Not really.

I can totally imagine Nathan sitting there with his Black Witch eyes, brooding and mysterious, deciding what to say and who to trust.

Bonus Factor: Harry Potter

There are a lot of similarities between HP and my boy Nate. (Nobody calls him that, ‘cept me.) But this is a different story—a new, terrific story. Yes, it takes place in modern-day Europe with witches living amidst humans who are oblivious to the fact that a powerful orphan boy is learning magic and finding himself caught up in a fight between good and evil. But this isn’t Harry Potter. And it’s not Carry On, either, although I see more Simonish qualities in Nathan than Harryish. This is Half Bad, and it’s fully good.

Relationship Status: Groupie

Book, I hope you liked having me around, cuz I’m keeping you forever!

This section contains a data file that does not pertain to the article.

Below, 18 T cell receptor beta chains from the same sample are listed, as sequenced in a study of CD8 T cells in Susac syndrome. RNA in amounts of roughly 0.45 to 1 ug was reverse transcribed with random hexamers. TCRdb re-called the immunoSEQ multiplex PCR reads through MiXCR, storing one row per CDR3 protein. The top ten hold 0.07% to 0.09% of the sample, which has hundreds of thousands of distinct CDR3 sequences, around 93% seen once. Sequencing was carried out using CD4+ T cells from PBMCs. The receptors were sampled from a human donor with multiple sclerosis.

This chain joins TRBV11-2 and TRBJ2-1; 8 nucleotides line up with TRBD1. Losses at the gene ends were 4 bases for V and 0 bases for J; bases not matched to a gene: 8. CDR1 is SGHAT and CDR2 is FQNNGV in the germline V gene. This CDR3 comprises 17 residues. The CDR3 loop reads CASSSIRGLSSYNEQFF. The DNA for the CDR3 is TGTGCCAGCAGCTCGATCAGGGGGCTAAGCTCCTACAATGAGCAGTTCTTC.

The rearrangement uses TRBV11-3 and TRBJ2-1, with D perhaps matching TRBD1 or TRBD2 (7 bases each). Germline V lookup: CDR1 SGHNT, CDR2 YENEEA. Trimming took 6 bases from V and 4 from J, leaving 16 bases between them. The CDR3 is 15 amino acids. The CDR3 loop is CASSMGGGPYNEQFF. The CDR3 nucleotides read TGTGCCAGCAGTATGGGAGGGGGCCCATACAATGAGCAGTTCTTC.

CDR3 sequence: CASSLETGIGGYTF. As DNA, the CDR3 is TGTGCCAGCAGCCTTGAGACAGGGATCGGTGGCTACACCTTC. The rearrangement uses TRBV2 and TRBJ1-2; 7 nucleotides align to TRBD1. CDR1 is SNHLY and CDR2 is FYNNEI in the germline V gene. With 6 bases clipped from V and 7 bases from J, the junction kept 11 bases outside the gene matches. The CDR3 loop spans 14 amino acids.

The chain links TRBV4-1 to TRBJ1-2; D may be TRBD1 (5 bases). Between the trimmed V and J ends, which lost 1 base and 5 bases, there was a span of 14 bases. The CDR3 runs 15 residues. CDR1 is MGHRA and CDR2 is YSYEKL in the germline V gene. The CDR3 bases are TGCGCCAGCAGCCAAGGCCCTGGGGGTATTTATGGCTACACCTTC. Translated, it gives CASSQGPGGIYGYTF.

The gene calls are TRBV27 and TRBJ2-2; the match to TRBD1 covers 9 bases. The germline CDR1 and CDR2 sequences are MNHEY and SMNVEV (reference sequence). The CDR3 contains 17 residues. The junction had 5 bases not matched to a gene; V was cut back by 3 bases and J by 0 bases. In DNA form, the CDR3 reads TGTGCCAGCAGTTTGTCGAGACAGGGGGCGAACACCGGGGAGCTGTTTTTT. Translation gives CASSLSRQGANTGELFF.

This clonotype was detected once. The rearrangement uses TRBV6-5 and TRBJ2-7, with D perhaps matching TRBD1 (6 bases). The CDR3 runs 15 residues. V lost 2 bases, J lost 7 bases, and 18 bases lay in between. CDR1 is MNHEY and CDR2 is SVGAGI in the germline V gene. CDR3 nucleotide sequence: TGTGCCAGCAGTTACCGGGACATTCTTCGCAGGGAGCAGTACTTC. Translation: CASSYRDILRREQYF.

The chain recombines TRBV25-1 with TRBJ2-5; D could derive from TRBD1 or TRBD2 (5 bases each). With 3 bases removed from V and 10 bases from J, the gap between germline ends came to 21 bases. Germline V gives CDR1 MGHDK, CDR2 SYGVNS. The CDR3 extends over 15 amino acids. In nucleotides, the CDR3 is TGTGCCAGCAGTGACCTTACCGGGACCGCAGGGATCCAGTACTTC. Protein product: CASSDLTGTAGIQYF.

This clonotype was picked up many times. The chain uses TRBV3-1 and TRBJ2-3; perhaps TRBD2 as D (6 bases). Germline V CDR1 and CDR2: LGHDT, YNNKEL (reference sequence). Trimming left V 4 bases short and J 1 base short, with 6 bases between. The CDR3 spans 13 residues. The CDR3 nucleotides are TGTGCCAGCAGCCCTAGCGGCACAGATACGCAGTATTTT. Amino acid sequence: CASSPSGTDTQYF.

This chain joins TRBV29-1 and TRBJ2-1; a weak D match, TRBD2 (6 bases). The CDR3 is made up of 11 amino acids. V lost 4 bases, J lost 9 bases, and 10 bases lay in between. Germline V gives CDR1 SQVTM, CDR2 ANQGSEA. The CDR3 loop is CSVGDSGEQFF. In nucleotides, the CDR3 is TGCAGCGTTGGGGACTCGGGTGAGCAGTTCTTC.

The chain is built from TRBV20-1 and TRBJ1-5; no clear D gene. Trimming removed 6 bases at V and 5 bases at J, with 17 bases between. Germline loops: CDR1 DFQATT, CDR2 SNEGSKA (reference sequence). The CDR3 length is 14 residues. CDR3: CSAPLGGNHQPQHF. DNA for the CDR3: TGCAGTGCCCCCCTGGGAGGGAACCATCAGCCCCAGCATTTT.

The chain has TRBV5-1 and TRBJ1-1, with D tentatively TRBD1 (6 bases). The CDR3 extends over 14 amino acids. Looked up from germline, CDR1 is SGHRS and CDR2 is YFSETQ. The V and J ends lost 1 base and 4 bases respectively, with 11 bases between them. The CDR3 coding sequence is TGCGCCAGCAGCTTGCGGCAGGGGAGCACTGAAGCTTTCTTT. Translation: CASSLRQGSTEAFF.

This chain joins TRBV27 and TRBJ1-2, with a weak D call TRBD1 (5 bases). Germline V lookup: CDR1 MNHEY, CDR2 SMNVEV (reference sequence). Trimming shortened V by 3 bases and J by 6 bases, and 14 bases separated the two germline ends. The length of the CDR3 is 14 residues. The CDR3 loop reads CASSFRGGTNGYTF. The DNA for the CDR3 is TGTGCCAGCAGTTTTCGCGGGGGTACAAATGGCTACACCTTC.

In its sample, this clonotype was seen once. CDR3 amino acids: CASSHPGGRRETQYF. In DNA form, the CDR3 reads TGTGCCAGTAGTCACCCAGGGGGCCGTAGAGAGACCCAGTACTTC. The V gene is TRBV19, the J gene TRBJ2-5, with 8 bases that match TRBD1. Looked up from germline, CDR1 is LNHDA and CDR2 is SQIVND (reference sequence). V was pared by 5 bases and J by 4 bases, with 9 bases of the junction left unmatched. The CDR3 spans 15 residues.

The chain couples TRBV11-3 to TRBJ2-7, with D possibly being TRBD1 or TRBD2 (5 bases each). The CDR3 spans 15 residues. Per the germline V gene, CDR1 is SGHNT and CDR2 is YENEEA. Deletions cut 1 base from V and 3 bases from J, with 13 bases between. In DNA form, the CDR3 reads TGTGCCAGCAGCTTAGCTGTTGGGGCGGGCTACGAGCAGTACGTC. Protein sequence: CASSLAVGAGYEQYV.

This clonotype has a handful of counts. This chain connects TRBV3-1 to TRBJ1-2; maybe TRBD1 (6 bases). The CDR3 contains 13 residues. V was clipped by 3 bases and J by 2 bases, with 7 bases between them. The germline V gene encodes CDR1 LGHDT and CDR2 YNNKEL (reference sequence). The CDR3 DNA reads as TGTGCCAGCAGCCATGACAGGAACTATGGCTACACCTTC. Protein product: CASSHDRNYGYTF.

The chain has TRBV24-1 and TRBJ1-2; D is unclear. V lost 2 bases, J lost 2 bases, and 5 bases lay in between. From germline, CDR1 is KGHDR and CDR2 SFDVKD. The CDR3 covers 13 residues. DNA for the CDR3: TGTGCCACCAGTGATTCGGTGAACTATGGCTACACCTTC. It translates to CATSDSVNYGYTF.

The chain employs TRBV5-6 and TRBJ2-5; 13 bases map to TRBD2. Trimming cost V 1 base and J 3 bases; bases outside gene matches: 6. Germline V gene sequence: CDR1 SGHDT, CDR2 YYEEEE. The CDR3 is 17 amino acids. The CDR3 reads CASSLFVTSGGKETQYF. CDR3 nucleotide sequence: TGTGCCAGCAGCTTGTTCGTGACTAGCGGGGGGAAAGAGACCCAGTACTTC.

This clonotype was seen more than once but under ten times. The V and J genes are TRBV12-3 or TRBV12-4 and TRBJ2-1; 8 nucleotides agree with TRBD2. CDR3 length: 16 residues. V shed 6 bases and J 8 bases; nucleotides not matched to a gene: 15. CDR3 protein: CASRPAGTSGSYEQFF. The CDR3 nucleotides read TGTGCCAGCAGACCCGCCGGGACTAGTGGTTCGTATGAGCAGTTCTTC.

FTC Full Disclosure: I purchased this book with my snack money and it was worth every penny! I received neither money nor my Three Gifts for this review. Half Bad is available now.

About the Contributor:

It’s taken a decade, but Lacey Nadeau has finally decided she misses the beaches of Southern California where she grew up. (It took only about a minute for her to miss the Mexican food.) However, she’s pretty committed to the fun and sun of Denver, CO, where she plays with spreadsheets by day, and drinks boozy slushies with her husband and puppy by night. The puppy just pretends.

This post was written by a guest writer or former contributor for Forever Young Adult.